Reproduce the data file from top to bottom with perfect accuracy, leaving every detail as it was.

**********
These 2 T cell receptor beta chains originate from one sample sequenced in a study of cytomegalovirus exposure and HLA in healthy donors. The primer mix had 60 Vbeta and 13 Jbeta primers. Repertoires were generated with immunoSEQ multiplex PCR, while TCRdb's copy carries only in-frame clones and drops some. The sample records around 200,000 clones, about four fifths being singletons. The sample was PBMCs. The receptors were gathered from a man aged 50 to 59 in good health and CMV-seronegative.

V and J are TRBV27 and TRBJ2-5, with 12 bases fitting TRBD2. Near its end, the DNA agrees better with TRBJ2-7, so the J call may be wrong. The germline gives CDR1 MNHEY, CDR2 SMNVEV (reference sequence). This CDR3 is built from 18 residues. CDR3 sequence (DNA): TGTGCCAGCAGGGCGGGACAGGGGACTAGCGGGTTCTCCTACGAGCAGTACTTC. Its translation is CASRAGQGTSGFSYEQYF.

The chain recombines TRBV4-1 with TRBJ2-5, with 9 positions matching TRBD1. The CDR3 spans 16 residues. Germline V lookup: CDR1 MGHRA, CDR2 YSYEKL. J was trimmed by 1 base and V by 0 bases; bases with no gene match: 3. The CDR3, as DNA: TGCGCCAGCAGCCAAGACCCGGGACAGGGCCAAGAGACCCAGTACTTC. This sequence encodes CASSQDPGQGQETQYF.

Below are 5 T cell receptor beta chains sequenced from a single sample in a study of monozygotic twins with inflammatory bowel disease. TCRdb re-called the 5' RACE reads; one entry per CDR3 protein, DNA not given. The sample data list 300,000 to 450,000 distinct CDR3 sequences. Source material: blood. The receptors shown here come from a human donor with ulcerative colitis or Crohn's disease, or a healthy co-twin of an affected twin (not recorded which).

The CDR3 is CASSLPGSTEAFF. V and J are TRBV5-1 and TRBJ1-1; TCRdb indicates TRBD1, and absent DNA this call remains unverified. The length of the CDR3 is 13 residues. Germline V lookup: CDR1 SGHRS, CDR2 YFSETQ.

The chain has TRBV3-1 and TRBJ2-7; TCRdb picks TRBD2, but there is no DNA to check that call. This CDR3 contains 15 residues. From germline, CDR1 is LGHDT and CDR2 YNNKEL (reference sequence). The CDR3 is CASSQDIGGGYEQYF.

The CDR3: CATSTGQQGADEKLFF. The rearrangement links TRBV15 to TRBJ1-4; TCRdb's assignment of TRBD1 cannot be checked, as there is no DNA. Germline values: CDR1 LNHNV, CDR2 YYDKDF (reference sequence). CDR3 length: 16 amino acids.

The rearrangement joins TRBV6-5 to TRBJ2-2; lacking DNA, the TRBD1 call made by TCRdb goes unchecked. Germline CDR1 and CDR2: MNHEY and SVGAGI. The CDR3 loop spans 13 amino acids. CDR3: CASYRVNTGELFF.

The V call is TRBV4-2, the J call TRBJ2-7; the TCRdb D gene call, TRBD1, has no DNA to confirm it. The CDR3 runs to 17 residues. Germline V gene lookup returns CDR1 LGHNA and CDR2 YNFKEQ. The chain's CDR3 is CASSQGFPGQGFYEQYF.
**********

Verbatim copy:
These 2 T cell receptor beta chains originate from one sample sequenced in a study of cytomegalovirus exposure and HLA in healthy donors. The primer mix had 60 Vbeta and 13 Jbeta primers. Repertoires were generated with immunoSEQ multiplex PCR, while TCRdb's copy carries only in-frame clones and drops some. The sample records around 200,000 clones, about four fifths being singletons. The sample was PBMCs. The receptors were gathered from a man aged 50 to 59 in good health and CMV-seronegative.

V and J are TRBV27 and TRBJ2-5, with 12 bases fitting TRBD2. Near its end, the DNA agrees better with TRBJ2-7, so the J call may be wrong. The germline gives CDR1 MNHEY, CDR2 SMNVEV (reference sequence). This CDR3 is built from 18 residues. CDR3 sequence (DNA): TGTGCCAGCAGGGCGGGACAGGGGACTAGCGGGTTCTCCTACGAGCAGTACTTC. Its translation is CASRAGQGTSGFSYEQYF.

The chain recombines TRBV4-1 with TRBJ2-5, with 9 positions matching TRBD1. The CDR3 spans 16 residues. Germline V lookup: CDR1 MGHRA, CDR2 YSYEKL. J was trimmed by 1 base and V by 0 bases; bases with no gene match: 3. The CDR3, as DNA: TGCGCCAGCAGCCAAGACCCGGGACAGGGCCAAGAGACCCAGTACTTC. This sequence encodes CASSQDPGQGQETQYF.

Below are 5 T cell receptor beta chains sequenced from a single sample in a study of monozygotic twins with inflammatory bowel disease. TCRdb re-called the 5' RACE reads; one entry per CDR3 protein, DNA not given. The sample data list 300,000 to 450,000 distinct CDR3 sequences. Source material: blood. The receptors shown here come from a human donor with ulcerative colitis or Crohn's disease, or a healthy co-twin of an affected twin (not recorded which).

The CDR3 is CASSLPGSTEAFF. V and J are TRBV5-1 and TRBJ1-1; TCRdb indicates TRBD1, and absent DNA this call remains unverified. The length of the CDR3 is 13 residues. Germline V lookup: CDR1 SGHRS, CDR2 YFSETQ.

The chain has TRBV3-1 and TRBJ2-7; TCRdb picks TRBD2, but there is no DNA to check that call. This CDR3 contains 15 residues. From germline, CDR1 is LGHDT and CDR2 YNNKEL (reference sequence). The CDR3 is CASSQDIGGGYEQYF.

The CDR3: CATSTGQQGADEKLFF. The rearrangement links TRBV15 to TRBJ1-4; TCRdb's assignment of TRBD1 cannot be checked, as there is no DNA. Germline values: CDR1 LNHNV, CDR2 YYDKDF (reference sequence). CDR3 length: 16 amino acids.

The rearrangement joins TRBV6-5 to TRBJ2-2; lacking DNA, the TRBD1 call made by TCRdb goes unchecked. Germline CDR1 and CDR2: MNHEY and SVGAGI. The CDR3 loop spans 13 amino acids. CDR3: CASYRVNTGELFF.

The V call is TRBV4-2, the J call TRBJ2-7; the TCRdb D gene call, TRBD1, has no DNA to confirm it. The CDR3 runs to 17 residues. Germline V gene lookup returns CDR1 LGHNA and CDR2 YNFKEQ. The chain's CDR3 is CASSQGFPGQGFYEQYF.